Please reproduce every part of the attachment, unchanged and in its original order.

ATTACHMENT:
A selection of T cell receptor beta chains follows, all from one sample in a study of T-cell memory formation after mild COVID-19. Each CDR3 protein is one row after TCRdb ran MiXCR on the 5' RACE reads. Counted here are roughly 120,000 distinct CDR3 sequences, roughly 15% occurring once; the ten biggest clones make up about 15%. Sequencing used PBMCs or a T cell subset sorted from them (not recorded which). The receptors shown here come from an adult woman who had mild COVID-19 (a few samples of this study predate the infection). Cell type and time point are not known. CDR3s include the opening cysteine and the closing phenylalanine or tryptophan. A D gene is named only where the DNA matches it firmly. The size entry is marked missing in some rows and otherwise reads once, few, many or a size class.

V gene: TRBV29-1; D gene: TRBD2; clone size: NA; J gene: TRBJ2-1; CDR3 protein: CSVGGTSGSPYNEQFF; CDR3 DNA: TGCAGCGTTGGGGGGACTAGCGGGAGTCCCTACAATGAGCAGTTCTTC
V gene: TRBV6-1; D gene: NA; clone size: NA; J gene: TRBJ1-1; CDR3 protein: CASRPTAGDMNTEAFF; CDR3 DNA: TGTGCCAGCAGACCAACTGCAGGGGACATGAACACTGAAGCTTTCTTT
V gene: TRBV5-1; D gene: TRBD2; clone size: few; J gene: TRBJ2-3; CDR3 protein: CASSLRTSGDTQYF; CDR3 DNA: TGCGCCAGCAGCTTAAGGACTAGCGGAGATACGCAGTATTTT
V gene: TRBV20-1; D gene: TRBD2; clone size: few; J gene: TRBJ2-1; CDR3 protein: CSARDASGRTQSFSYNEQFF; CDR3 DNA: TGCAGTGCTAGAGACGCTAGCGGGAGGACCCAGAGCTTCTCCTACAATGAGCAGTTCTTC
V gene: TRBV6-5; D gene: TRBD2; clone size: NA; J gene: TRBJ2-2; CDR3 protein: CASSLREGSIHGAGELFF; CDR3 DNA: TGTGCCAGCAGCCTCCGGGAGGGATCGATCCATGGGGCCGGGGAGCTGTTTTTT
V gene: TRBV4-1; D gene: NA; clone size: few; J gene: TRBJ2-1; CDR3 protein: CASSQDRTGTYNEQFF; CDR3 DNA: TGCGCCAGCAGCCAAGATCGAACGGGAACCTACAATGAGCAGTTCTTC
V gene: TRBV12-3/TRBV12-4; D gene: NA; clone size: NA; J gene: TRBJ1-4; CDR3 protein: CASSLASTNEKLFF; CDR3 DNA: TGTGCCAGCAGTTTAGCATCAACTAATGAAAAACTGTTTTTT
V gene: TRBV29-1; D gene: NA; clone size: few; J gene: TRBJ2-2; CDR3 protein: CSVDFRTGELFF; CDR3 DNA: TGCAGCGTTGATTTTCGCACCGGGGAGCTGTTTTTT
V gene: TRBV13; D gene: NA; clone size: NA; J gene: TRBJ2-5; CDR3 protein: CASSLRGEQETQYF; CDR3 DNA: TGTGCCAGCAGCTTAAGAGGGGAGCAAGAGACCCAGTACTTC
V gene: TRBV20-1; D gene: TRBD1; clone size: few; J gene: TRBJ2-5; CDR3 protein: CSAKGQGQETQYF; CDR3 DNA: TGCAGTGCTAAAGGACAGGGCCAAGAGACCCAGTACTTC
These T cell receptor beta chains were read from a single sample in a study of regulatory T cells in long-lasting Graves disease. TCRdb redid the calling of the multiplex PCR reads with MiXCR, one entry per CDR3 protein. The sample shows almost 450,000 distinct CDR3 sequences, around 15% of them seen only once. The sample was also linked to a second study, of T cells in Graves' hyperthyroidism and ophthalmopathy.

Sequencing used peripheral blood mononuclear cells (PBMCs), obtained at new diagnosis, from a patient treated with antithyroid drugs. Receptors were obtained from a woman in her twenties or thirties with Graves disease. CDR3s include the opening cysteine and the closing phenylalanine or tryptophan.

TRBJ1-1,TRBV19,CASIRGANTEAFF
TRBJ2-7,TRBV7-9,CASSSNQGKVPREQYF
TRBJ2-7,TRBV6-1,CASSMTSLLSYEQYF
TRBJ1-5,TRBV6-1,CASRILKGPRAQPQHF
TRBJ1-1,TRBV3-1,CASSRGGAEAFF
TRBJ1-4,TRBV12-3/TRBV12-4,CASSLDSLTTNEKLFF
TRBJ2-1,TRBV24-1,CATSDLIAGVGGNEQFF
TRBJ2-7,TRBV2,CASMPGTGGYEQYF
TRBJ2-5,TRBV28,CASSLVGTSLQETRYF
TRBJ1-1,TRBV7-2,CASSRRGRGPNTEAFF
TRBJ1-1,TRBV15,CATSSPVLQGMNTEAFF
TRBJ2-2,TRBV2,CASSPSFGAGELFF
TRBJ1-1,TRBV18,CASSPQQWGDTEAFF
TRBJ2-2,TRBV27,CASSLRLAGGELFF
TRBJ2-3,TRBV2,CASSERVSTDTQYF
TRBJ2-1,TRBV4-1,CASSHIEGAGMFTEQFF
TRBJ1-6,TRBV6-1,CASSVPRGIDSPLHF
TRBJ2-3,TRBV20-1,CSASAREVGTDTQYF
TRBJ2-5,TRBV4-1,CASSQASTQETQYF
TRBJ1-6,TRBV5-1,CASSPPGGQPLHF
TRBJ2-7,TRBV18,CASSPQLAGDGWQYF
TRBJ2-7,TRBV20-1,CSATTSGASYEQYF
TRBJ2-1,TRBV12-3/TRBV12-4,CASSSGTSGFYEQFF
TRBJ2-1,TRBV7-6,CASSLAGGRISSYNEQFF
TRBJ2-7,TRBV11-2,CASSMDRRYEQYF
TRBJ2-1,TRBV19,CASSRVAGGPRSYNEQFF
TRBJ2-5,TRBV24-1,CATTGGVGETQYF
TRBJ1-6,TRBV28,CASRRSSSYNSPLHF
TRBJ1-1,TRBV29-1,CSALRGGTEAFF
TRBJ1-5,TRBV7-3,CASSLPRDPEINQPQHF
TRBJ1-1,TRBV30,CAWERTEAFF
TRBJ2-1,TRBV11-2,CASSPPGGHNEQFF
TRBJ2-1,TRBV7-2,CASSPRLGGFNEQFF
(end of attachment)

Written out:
A selection of T cell receptor beta chains follows, all from one sample in a study of T-cell memory formation after mild COVID-19. Each CDR3 protein is one row after TCRdb ran MiXCR on the 5' RACE reads. Counted here are roughly 120,000 distinct CDR3 sequences, roughly 15% occurring once; the ten biggest clones make up about 15%. Sequencing used PBMCs or a T cell subset sorted from them (not recorded which). The receptors shown here come from an adult woman who had mild COVID-19 (a few samples of this study predate the infection). Cell type and time point are not known. CDR3s include the opening cysteine and the closing phenylalanine or tryptophan. A D gene is named only where the DNA matches it firmly. The size entry is marked missing in some rows and otherwise reads once, few, many or a size class.

V gene: TRBV29-1; D gene: TRBD2; clone size: NA; J gene: TRBJ2-1; CDR3 protein: CSVGGTSGSPYNEQFF; CDR3 DNA: TGCAGCGTTGGGGGGACTAGCGGGAGTCCCTACAATGAGCAGTTCTTC
V gene: TRBV6-1; D gene: NA; clone size: NA; J gene: TRBJ1-1; CDR3 protein: CASRPTAGDMNTEAFF; CDR3 DNA: TGTGCCAGCAGACCAACTGCAGGGGACATGAACACTGAAGCTTTCTTT
V gene: TRBV5-1; D gene: TRBD2; clone size: few; J gene: TRBJ2-3; CDR3 protein: CASSLRTSGDTQYF; CDR3 DNA: TGCGCCAGCAGCTTAAGGACTAGCGGAGATACGCAGTATTTT
V gene: TRBV20-1; D gene: TRBD2; clone size: few; J gene: TRBJ2-1; CDR3 protein: CSARDASGRTQSFSYNEQFF; CDR3 DNA: TGCAGTGCTAGAGACGCTAGCGGGAGGACCCAGAGCTTCTCCTACAATGAGCAGTTCTTC
V gene: TRBV6-5; D gene: TRBD2; clone size: NA; J gene: TRBJ2-2; CDR3 protein: CASSLREGSIHGAGELFF; CDR3 DNA: TGTGCCAGCAGCCTCCGGGAGGGATCGATCCATGGGGCCGGGGAGCTGTTTTTT
V gene: TRBV4-1; D gene: NA; clone size: few; J gene: TRBJ2-1; CDR3 protein: CASSQDRTGTYNEQFF; CDR3 DNA: TGCGCCAGCAGCCAAGATCGAACGGGAACCTACAATGAGCAGTTCTTC
V gene: TRBV12-3/TRBV12-4; D gene: NA; clone size: NA; J gene: TRBJ1-4; CDR3 protein: CASSLASTNEKLFF; CDR3 DNA: TGTGCCAGCAGTTTAGCATCAACTAATGAAAAACTGTTTTTT
V gene: TRBV29-1; D gene: NA; clone size: few; J gene: TRBJ2-2; CDR3 protein: CSVDFRTGELFF; CDR3 DNA: TGCAGCGTTGATTTTCGCACCGGGGAGCTGTTTTTT
V gene: TRBV13; D gene: NA; clone size: NA; J gene: TRBJ2-5; CDR3 protein: CASSLRGEQETQYF; CDR3 DNA: TGTGCCAGCAGCTTAAGAGGGGAGCAAGAGACCCAGTACTTC
V gene: TRBV20-1; D gene: TRBD1; clone size: few; J gene: TRBJ2-5; CDR3 protein: CSAKGQGQETQYF; CDR3 DNA: TGCAGTGCTAAAGGACAGGGCCAAGAGACCCAGTACTTC
These T cell receptor beta chains were read from a single sample in a study of regulatory T cells in long-lasting Graves disease. TCRdb redid the calling of the multiplex PCR reads with MiXCR, one entry per CDR3 protein. The sample shows almost 450,000 distinct CDR3 sequences, around 15% of them seen only once. The sample was also linked to a second study, of T cells in Graves' hyperthyroidism and ophthalmopathy.

Sequencing used peripheral blood mononuclear cells (PBMCs), obtained at new diagnosis, from a patient treated with antithyroid drugs. Receptors were obtained from a woman in her twenties or thirties with Graves disease. CDR3s include the opening cysteine and the closing phenylalanine or tryptophan.

TRBJ1-1,TRBV19,CASIRGANTEAFF
TRBJ2-7,TRBV7-9,CASSSNQGKVPREQYF
TRBJ2-7,TRBV6-1,CASSMTSLLSYEQYF
TRBJ1-5,TRBV6-1,CASRILKGPRAQPQHF
TRBJ1-1,TRBV3-1,CASSRGGAEAFF
TRBJ1-4,TRBV12-3/TRBV12-4,CASSLDSLTTNEKLFF
TRBJ2-1,TRBV24-1,CATSDLIAGVGGNEQFF
TRBJ2-7,TRBV2,CASMPGTGGYEQYF
TRBJ2-5,TRBV28,CASSLVGTSLQETRYF
TRBJ1-1,TRBV7-2,CASSRRGRGPNTEAFF
TRBJ1-1,TRBV15,CATSSPVLQGMNTEAFF
TRBJ2-2,TRBV2,CASSPSFGAGELFF
TRBJ1-1,TRBV18,CASSPQQWGDTEAFF
TRBJ2-2,TRBV27,CASSLRLAGGELFF
TRBJ2-3,TRBV2,CASSERVSTDTQYF
TRBJ2-1,TRBV4-1,CASSHIEGAGMFTEQFF
TRBJ1-6,TRBV6-1,CASSVPRGIDSPLHF
TRBJ2-3,TRBV20-1,CSASAREVGTDTQYF
TRBJ2-5,TRBV4-1,CASSQASTQETQYF
TRBJ1-6,TRBV5-1,CASSPPGGQPLHF
TRBJ2-7,TRBV18,CASSPQLAGDGWQYF
TRBJ2-7,TRBV20-1,CSATTSGASYEQYF
TRBJ2-1,TRBV12-3/TRBV12-4,CASSSGTSGFYEQFF
TRBJ2-1,TRBV7-6,CASSLAGGRISSYNEQFF
TRBJ2-7,TRBV11-2,CASSMDRRYEQYF
TRBJ2-1,TRBV19,CASSRVAGGPRSYNEQFF
TRBJ2-5,TRBV24-1,CATTGGVGETQYF
TRBJ1-6,TRBV28,CASRRSSSYNSPLHF
TRBJ1-1,TRBV29-1,CSALRGGTEAFF
TRBJ1-5,TRBV7-3,CASSLPRDPEINQPQHF
TRBJ1-1,TRBV30,CAWERTEAFF
TRBJ2-1,TRBV11-2,CASSPPGGHNEQFF
TRBJ2-1,TRBV7-2,CASSPRLGGFNEQFF